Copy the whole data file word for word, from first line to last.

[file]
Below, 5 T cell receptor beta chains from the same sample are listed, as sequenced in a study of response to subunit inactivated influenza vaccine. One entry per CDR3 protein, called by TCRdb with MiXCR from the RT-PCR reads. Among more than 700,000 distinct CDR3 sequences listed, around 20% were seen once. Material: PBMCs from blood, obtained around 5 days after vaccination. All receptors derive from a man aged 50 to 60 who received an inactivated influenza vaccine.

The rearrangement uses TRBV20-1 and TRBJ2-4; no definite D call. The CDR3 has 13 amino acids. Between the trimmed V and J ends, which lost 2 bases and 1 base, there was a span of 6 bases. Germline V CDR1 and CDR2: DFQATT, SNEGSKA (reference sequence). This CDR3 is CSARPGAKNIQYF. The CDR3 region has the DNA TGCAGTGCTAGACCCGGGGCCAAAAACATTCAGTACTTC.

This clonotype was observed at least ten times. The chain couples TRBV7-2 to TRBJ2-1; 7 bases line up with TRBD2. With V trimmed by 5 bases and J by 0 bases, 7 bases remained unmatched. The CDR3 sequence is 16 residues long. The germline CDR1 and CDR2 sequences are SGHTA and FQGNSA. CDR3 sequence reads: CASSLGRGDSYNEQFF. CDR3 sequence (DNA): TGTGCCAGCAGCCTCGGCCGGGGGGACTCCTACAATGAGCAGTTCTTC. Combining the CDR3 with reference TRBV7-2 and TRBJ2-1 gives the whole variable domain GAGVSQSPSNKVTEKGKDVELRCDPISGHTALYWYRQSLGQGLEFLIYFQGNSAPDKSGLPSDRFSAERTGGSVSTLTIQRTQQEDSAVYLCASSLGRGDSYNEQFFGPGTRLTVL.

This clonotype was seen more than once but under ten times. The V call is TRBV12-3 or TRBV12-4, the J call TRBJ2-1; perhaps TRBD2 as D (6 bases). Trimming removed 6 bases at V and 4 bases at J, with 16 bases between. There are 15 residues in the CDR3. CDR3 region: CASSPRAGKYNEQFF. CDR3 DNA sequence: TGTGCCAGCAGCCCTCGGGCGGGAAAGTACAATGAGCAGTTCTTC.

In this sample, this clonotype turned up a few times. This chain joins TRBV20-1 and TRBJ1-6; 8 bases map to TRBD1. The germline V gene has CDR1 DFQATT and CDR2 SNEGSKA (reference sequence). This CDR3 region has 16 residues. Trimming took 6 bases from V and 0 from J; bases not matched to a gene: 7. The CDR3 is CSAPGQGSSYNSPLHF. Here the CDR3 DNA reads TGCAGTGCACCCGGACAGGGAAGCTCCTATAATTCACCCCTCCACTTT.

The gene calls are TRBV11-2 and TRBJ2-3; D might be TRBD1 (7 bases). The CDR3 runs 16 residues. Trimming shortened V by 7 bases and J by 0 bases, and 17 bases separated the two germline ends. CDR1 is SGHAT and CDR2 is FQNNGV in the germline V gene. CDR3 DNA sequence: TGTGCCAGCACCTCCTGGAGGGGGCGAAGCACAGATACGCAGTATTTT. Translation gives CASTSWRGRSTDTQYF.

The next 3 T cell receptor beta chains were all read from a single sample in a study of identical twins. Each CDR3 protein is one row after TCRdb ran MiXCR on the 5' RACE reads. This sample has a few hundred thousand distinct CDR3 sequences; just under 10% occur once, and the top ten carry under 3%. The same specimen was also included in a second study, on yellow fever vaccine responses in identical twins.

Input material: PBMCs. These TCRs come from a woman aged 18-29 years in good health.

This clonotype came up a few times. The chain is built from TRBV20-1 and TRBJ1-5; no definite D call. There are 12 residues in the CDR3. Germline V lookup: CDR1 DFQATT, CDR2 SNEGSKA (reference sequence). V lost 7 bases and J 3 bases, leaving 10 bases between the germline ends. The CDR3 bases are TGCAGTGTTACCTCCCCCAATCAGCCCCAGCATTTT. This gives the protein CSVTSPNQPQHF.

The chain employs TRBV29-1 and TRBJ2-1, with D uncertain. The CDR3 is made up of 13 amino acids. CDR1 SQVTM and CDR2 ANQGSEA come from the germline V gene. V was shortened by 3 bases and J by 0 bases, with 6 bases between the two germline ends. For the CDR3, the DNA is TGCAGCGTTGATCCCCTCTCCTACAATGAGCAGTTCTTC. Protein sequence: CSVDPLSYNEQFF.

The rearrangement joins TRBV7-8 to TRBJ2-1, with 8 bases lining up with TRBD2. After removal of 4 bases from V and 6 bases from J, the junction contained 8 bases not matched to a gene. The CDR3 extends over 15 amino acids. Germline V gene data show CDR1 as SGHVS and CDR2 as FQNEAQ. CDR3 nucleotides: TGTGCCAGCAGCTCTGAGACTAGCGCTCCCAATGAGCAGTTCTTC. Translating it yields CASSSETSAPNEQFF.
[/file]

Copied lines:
Below, 5 T cell receptor beta chains from the same sample are listed, as sequenced in a study of response to subunit inactivated influenza vaccine. One entry per CDR3 protein, called by TCRdb with MiXCR from the RT-PCR reads. Among more than 700,000 distinct CDR3 sequences listed, around 20% were seen once. Material: PBMCs from blood, obtained around 5 days after vaccination. All receptors derive from a man aged 50 to 60 who received an inactivated influenza vaccine.

The rearrangement uses TRBV20-1 and TRBJ2-4; no definite D call. The CDR3 has 13 amino acids. Between the trimmed V and J ends, which lost 2 bases and 1 base, there was a span of 6 bases. Germline V CDR1 and CDR2: DFQATT, SNEGSKA (reference sequence). This CDR3 is CSARPGAKNIQYF. The CDR3 region has the DNA TGCAGTGCTAGACCCGGGGCCAAAAACATTCAGTACTTC.

This clonotype was observed at least ten times. The chain couples TRBV7-2 to TRBJ2-1; 7 bases line up with TRBD2. With V trimmed by 5 bases and J by 0 bases, 7 bases remained unmatched. The CDR3 sequence is 16 residues long. The germline CDR1 and CDR2 sequences are SGHTA and FQGNSA. CDR3 sequence reads: CASSLGRGDSYNEQFF. CDR3 sequence (DNA): TGTGCCAGCAGCCTCGGCCGGGGGGACTCCTACAATGAGCAGTTCTTC. Combining the CDR3 with reference TRBV7-2 and TRBJ2-1 gives the whole variable domain GAGVSQSPSNKVTEKGKDVELRCDPISGHTALYWYRQSLGQGLEFLIYFQGNSAPDKSGLPSDRFSAERTGGSVSTLTIQRTQQEDSAVYLCASSLGRGDSYNEQFFGPGTRLTVL.

This clonotype was seen more than once but under ten times. The V call is TRBV12-3 or TRBV12-4, the J call TRBJ2-1; perhaps TRBD2 as D (6 bases). Trimming removed 6 bases at V and 4 bases at J, with 16 bases between. There are 15 residues in the CDR3. CDR3 region: CASSPRAGKYNEQFF. CDR3 DNA sequence: TGTGCCAGCAGCCCTCGGGCGGGAAAGTACAATGAGCAGTTCTTC.

In this sample, this clonotype turned up a few times. This chain joins TRBV20-1 and TRBJ1-6; 8 bases map to TRBD1. The germline V gene has CDR1 DFQATT and CDR2 SNEGSKA (reference sequence). This CDR3 region has 16 residues. Trimming took 6 bases from V and 0 from J; bases not matched to a gene: 7. The CDR3 is CSAPGQGSSYNSPLHF. Here the CDR3 DNA reads TGCAGTGCACCCGGACAGGGAAGCTCCTATAATTCACCCCTCCACTTT.

The gene calls are TRBV11-2 and TRBJ2-3; D might be TRBD1 (7 bases). The CDR3 runs 16 residues. Trimming shortened V by 7 bases and J by 0 bases, and 17 bases separated the two germline ends. CDR1 is SGHAT and CDR2 is FQNNGV in the germline V gene. CDR3 DNA sequence: TGTGCCAGCACCTCCTGGAGGGGGCGAAGCACAGATACGCAGTATTTT. Translation gives CASTSWRGRSTDTQYF.

The next 3 T cell receptor beta chains were all read from a single sample in a study of identical twins. Each CDR3 protein is one row after TCRdb ran MiXCR on the 5' RACE reads. This sample has a few hundred thousand distinct CDR3 sequences; just under 10% occur once, and the top ten carry under 3%. The same specimen was also included in a second study, on yellow fever vaccine responses in identical twins.

Input material: PBMCs. These TCRs come from a woman aged 18-29 years in good health.

This clonotype came up a few times. The chain is built from TRBV20-1 and TRBJ1-5; no definite D call. There are 12 residues in the CDR3. Germline V lookup: CDR1 DFQATT, CDR2 SNEGSKA (reference sequence). V lost 7 bases and J 3 bases, leaving 10 bases between the germline ends. The CDR3 bases are TGCAGTGTTACCTCCCCCAATCAGCCCCAGCATTTT. This gives the protein CSVTSPNQPQHF.

The chain employs TRBV29-1 and TRBJ2-1, with D uncertain. The CDR3 is made up of 13 amino acids. CDR1 SQVTM and CDR2 ANQGSEA come from the germline V gene. V was shortened by 3 bases and J by 0 bases, with 6 bases between the two germline ends. For the CDR3, the DNA is TGCAGCGTTGATCCCCTCTCCTACAATGAGCAGTTCTTC. Protein sequence: CSVDPLSYNEQFF.

The rearrangement joins TRBV7-8 to TRBJ2-1, with 8 bases lining up with TRBD2. After removal of 4 bases from V and 6 bases from J, the junction contained 8 bases not matched to a gene. The CDR3 extends over 15 amino acids. Germline V gene data show CDR1 as SGHVS and CDR2 as FQNEAQ. CDR3 nucleotides: TGTGCCAGCAGCTCTGAGACTAGCGCTCCCAATGAGCAGTTCTTC. Translating it yields CASSSETSAPNEQFF.